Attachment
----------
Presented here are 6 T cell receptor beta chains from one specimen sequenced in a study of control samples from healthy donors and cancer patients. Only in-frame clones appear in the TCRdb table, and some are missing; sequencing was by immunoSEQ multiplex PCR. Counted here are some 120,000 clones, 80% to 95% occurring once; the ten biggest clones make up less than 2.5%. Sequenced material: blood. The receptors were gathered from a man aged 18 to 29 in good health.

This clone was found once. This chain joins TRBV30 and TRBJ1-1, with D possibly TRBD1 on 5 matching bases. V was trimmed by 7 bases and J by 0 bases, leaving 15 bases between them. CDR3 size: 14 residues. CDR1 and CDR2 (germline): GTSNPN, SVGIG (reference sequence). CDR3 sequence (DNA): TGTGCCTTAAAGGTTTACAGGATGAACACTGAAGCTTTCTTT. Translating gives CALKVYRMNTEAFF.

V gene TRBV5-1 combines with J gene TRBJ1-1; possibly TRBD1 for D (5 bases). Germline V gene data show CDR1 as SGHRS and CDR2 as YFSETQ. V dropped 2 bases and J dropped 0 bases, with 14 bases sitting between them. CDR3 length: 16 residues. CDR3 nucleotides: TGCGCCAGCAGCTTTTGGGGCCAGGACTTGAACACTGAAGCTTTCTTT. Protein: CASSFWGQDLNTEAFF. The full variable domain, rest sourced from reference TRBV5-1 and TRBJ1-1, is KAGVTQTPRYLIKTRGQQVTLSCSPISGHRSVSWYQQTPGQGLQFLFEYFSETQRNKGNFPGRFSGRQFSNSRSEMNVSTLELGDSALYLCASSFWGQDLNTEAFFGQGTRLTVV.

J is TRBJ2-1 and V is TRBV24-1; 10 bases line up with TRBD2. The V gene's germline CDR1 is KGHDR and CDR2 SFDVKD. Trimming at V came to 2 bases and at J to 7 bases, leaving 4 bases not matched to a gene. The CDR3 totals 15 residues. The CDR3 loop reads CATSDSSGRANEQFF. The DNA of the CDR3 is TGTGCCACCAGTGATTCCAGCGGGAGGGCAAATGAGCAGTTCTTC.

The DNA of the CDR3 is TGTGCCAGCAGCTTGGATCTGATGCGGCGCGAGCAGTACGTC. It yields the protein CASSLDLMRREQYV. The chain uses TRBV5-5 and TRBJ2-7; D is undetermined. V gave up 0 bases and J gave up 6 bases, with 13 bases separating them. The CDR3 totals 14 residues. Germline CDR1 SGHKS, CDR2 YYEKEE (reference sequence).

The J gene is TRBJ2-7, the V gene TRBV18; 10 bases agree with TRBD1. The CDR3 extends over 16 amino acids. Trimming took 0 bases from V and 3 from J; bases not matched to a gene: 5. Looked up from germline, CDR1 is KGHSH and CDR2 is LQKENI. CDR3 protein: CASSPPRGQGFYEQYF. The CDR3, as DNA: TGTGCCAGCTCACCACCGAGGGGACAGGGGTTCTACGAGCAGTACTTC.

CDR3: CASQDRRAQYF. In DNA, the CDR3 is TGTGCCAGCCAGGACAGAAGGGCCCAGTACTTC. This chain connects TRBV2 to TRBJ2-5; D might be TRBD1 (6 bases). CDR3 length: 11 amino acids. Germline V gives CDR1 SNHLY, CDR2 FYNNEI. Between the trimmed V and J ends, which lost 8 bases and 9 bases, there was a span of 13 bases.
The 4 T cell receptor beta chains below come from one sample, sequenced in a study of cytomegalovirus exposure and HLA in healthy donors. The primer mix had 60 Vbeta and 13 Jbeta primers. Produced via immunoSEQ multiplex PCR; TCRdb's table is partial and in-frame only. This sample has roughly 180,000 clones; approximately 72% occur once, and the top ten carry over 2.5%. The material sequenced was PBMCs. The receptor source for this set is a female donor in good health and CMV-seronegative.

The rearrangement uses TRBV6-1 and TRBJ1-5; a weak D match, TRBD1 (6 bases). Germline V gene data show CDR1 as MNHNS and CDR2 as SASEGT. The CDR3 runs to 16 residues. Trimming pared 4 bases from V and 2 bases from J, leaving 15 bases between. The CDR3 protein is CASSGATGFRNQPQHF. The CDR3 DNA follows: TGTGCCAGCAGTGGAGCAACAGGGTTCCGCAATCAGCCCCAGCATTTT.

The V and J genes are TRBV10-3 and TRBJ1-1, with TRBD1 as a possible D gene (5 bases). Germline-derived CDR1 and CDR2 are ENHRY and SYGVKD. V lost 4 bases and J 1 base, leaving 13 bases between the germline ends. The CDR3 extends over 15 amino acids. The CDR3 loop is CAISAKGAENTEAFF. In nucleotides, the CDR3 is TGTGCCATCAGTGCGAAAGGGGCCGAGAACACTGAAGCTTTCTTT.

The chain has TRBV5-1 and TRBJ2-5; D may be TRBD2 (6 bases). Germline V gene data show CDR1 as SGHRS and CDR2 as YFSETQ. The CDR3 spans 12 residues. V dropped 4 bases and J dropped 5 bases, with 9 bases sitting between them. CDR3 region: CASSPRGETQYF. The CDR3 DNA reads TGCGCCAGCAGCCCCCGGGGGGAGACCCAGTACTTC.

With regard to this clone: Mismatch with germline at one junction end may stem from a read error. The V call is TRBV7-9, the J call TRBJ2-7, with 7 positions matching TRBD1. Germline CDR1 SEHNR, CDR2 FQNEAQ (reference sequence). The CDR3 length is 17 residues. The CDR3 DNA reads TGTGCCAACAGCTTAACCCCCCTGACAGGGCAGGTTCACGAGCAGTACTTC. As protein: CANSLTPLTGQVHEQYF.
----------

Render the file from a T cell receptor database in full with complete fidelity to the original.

Presented here are 6 T cell receptor beta chains from one specimen sequenced in a study of control samples from healthy donors and cancer patients. Only in-frame clones appear in the TCRdb table, and some are missing; sequencing was by immunoSEQ multiplex PCR. Counted here are some 120,000 clones, 80% to 95% occurring once; the ten biggest clones make up less than 2.5%. Sequenced material: blood. The receptors were gathered from a man aged 18 to 29 in good health.

This clone was found once. This chain joins TRBV30 and TRBJ1-1, with D possibly TRBD1 on 5 matching bases. V was trimmed by 7 bases and J by 0 bases, leaving 15 bases between them. CDR3 size: 14 residues. CDR1 and CDR2 (germline): GTSNPN, SVGIG (reference sequence). CDR3 sequence (DNA): TGTGCCTTAAAGGTTTACAGGATGAACACTGAAGCTTTCTTT. Translating gives CALKVYRMNTEAFF.

V gene TRBV5-1 combines with J gene TRBJ1-1; possibly TRBD1 for D (5 bases). Germline V gene data show CDR1 as SGHRS and CDR2 as YFSETQ. V dropped 2 bases and J dropped 0 bases, with 14 bases sitting between them. CDR3 length: 16 residues. CDR3 nucleotides: TGCGCCAGCAGCTTTTGGGGCCAGGACTTGAACACTGAAGCTTTCTTT. Protein: CASSFWGQDLNTEAFF. The full variable domain, rest sourced from reference TRBV5-1 and TRBJ1-1, is KAGVTQTPRYLIKTRGQQVTLSCSPISGHRSVSWYQQTPGQGLQFLFEYFSETQRNKGNFPGRFSGRQFSNSRSEMNVSTLELGDSALYLCASSFWGQDLNTEAFFGQGTRLTVV.

J is TRBJ2-1 and V is TRBV24-1; 10 bases line up with TRBD2. The V gene's germline CDR1 is KGHDR and CDR2 SFDVKD. Trimming at V came to 2 bases and at J to 7 bases, leaving 4 bases not matched to a gene. The CDR3 totals 15 residues. The CDR3 loop reads CATSDSSGRANEQFF. The DNA of the CDR3 is TGTGCCACCAGTGATTCCAGCGGGAGGGCAAATGAGCAGTTCTTC.

The DNA of the CDR3 is TGTGCCAGCAGCTTGGATCTGATGCGGCGCGAGCAGTACGTC. It yields the protein CASSLDLMRREQYV. The chain uses TRBV5-5 and TRBJ2-7; D is undetermined. V gave up 0 bases and J gave up 6 bases, with 13 bases separating them. The CDR3 totals 14 residues. Germline CDR1 SGHKS, CDR2 YYEKEE (reference sequence).

The J gene is TRBJ2-7, the V gene TRBV18; 10 bases agree with TRBD1. The CDR3 extends over 16 amino acids. Trimming took 0 bases from V and 3 from J; bases not matched to a gene: 5. Looked up from germline, CDR1 is KGHSH and CDR2 is LQKENI. CDR3 protein: CASSPPRGQGFYEQYF. The CDR3, as DNA: TGTGCCAGCTCACCACCGAGGGGACAGGGGTTCTACGAGCAGTACTTC.

CDR3: CASQDRRAQYF. In DNA, the CDR3 is TGTGCCAGCCAGGACAGAAGGGCCCAGTACTTC. This chain connects TRBV2 to TRBJ2-5; D might be TRBD1 (6 bases). CDR3 length: 11 amino acids. Germline V gives CDR1 SNHLY, CDR2 FYNNEI. Between the trimmed V and J ends, which lost 8 bases and 9 bases, there was a span of 13 bases.
The 4 T cell receptor beta chains below come from one sample, sequenced in a study of cytomegalovirus exposure and HLA in healthy donors. The primer mix had 60 Vbeta and 13 Jbeta primers. Produced via immunoSEQ multiplex PCR; TCRdb's table is partial and in-frame only. This sample has roughly 180,000 clones; approximately 72% occur once, and the top ten carry over 2.5%. The material sequenced was PBMCs. The receptor source for this set is a female donor in good health and CMV-seronegative.

The rearrangement uses TRBV6-1 and TRBJ1-5; a weak D match, TRBD1 (6 bases). Germline V gene data show CDR1 as MNHNS and CDR2 as SASEGT. The CDR3 runs to 16 residues. Trimming pared 4 bases from V and 2 bases from J, leaving 15 bases between. The CDR3 protein is CASSGATGFRNQPQHF. The CDR3 DNA follows: TGTGCCAGCAGTGGAGCAACAGGGTTCCGCAATCAGCCCCAGCATTTT.

The V and J genes are TRBV10-3 and TRBJ1-1, with TRBD1 as a possible D gene (5 bases). Germline-derived CDR1 and CDR2 are ENHRY and SYGVKD. V lost 4 bases and J 1 base, leaving 13 bases between the germline ends. The CDR3 extends over 15 amino acids. The CDR3 loop is CAISAKGAENTEAFF. In nucleotides, the CDR3 is TGTGCCATCAGTGCGAAAGGGGCCGAGAACACTGAAGCTTTCTTT.

The chain has TRBV5-1 and TRBJ2-5; D may be TRBD2 (6 bases). Germline V gene data show CDR1 as SGHRS and CDR2 as YFSETQ. The CDR3 spans 12 residues. V dropped 4 bases and J dropped 5 bases, with 9 bases sitting between them. CDR3 region: CASSPRGETQYF. The CDR3 DNA reads TGCGCCAGCAGCCCCCGGGGGGAGACCCAGTACTTC.

With regard to this clone: Mismatch with germline at one junction end may stem from a read error. The V call is TRBV7-9, the J call TRBJ2-7, with 7 positions matching TRBD1. Germline CDR1 SEHNR, CDR2 FQNEAQ (reference sequence). The CDR3 length is 17 residues. The CDR3 DNA reads TGTGCCAACAGCTTAACCCCCCTGACAGGGCAGGTTCACGAGCAGTACTTC. As protein: CANSLTPLTGQVHEQYF.